Tuesday, November 17, 2015

One more for Brett Foster (1973-2015)

There have been some beautiful reflections on the passing of Brett Foster this week. I have been asked to share the remarks I made at his funeral on Saturday. Here they are:


When I first came to Wheaton as a professor, I found myself in Chicago at a Poetry Foundation event. As the snow gently fell outside the postmodern architecture, a poet took the stage and recited beautiful, nearly hypnotic verses about his loss of Christian faith. If there were Christian students in the room (and there were), they might have concluded that there was no place for serious faith in the world of high poetry.

And then the next reader took the stage. Brett gave an equally sophisticated, equally beautiful reading of his own work, poems that of course were not about the loss of Christian faith, but which were gently and subtly infused with it. Whereas the first poet had described how a romantic escapade had drawn him away from Jesus, Brett concluded his reading by proudly gesturing to his wife Anise, son Gus and daughter Avery who had come into town to support him. The upshot is that if those same Christian  students stuck around (and they did), they could conclude that the world of high poetry was exactly the place where a Christian needed to be.

I had thought the contrast of the two readings might be due to some kind of rivalry, but I quickly learned that Brett was friends with the poet who had read before. This is not surprising as Brett was friends with everyone, and was just then beginning to weave me into his ever-expanding circle. I bought his book that afternoon, and he inscribed it:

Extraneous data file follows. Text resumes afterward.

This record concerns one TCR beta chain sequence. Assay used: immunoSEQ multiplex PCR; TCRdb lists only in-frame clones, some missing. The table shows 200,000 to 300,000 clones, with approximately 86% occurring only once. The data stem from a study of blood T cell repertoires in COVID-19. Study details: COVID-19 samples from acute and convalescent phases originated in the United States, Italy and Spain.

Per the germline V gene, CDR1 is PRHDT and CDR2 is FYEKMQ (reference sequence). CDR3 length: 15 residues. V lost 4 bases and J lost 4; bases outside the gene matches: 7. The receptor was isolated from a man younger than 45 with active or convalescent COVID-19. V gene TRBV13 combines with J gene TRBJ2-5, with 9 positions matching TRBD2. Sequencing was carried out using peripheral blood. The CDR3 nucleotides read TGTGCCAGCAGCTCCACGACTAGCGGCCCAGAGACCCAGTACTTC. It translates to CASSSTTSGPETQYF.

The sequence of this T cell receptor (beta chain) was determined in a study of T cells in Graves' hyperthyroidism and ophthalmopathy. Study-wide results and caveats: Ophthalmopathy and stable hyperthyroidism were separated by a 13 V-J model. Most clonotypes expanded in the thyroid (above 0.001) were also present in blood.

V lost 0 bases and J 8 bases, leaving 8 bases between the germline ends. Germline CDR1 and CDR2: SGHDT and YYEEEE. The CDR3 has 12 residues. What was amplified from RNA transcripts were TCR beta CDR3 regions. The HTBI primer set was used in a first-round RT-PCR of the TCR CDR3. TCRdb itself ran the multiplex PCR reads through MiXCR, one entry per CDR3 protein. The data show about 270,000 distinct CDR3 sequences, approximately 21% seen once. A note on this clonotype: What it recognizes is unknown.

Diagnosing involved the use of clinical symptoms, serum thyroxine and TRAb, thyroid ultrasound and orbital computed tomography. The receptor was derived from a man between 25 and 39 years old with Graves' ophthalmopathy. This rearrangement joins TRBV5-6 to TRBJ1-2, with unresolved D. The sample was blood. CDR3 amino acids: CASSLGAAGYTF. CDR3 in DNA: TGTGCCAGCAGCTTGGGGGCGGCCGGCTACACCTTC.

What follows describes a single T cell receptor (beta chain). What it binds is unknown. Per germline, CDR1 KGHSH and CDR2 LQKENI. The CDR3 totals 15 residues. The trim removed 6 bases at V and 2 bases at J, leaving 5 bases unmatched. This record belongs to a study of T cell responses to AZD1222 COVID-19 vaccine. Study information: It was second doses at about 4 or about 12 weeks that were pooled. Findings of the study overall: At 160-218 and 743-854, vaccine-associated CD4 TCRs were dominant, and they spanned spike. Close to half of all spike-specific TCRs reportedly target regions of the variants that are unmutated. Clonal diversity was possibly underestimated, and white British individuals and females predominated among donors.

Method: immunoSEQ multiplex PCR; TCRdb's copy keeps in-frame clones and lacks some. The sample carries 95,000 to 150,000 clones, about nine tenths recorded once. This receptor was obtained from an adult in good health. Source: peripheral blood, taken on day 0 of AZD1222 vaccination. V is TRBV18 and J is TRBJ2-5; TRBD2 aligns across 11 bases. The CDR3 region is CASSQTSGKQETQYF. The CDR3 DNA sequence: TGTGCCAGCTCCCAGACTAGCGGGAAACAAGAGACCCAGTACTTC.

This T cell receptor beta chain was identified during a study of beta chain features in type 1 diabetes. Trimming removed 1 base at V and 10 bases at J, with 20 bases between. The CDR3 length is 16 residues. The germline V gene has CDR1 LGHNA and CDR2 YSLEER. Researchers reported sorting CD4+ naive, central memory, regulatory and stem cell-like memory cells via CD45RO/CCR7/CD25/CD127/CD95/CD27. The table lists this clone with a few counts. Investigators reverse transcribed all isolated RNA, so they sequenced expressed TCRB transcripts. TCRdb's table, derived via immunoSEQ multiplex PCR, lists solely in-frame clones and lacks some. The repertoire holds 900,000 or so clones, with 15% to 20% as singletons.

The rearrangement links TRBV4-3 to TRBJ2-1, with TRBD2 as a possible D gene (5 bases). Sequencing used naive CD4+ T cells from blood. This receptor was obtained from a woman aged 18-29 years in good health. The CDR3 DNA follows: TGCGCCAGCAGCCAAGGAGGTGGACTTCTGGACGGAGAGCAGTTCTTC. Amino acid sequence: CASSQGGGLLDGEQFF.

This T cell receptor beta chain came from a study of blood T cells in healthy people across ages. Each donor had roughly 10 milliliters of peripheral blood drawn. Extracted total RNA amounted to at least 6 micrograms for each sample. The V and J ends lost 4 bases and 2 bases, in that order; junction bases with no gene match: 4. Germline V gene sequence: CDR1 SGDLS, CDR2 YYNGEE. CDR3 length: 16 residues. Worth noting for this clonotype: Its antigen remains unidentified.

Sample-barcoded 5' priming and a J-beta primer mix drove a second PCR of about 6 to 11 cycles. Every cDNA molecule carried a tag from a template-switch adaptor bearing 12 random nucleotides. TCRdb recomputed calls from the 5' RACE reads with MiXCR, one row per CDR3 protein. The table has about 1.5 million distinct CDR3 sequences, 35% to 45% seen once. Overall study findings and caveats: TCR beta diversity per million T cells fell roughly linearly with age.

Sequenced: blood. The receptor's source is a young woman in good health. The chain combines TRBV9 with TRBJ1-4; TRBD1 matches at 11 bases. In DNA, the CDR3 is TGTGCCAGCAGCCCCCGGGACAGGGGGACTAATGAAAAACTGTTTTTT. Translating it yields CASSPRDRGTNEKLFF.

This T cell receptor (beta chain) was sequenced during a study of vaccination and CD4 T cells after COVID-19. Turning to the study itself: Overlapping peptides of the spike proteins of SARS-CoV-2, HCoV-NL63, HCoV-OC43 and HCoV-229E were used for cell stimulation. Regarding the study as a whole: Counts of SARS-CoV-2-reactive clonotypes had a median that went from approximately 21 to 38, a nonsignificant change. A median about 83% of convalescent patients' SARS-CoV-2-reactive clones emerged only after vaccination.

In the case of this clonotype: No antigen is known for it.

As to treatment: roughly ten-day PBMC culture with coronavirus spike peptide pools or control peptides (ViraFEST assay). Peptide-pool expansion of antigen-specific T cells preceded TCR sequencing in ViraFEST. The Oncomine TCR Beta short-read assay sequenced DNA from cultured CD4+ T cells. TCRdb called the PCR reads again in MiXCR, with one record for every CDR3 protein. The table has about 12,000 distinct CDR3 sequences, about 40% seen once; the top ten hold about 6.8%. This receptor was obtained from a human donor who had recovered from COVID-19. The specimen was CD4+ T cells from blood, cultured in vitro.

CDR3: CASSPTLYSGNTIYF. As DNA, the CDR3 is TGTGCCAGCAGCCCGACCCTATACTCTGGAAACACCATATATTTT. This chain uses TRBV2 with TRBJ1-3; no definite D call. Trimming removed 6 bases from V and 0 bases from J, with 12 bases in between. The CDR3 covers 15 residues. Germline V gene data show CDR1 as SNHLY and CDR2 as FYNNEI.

"Lander" is Brett's code for anyone who would join him on countless ventures to go to land at a coffee shop to get some work done (which never got done). There were lots of those trips, and I don't regret a one of them. But the word that strikes me most now is fratello. As ever with Brett, it was the perfect choice. Italian for brother, it conveys that notion, but also evokes a brother in a religious order. It can feel that Wheaton professors - men and women both - are in something of a bizarre religious order; and if so, it feels this week like we lost our Abbot.


At any rate, that's what I said, and there is so much more to say. Who could adequately describe the extraordinary celebration of his poetry that occurred in Arena Theatre the very hour that he died? Suffice it to say here I've never wept so much, but also have never been so filled with the hope of the resurrection in the wake of these events - including the death of Roger Lundin within the same week. For the first time (in my life at least), it feels more, not less rational, to believe in the resurrection hope so wonderfully expressed in Scott Cairns' poem read at the funeral (cited by Alan here), and also in the word play at the end of Jeffrey Galbraith's elegy for Brett, which astutely expresses both the loss of an expired body and the hope of a new one at once:
and rise to circle the fields leaping,

every muscle growing still.
Photo taken by Heidi Long on the occasion of one of our last get-togethers.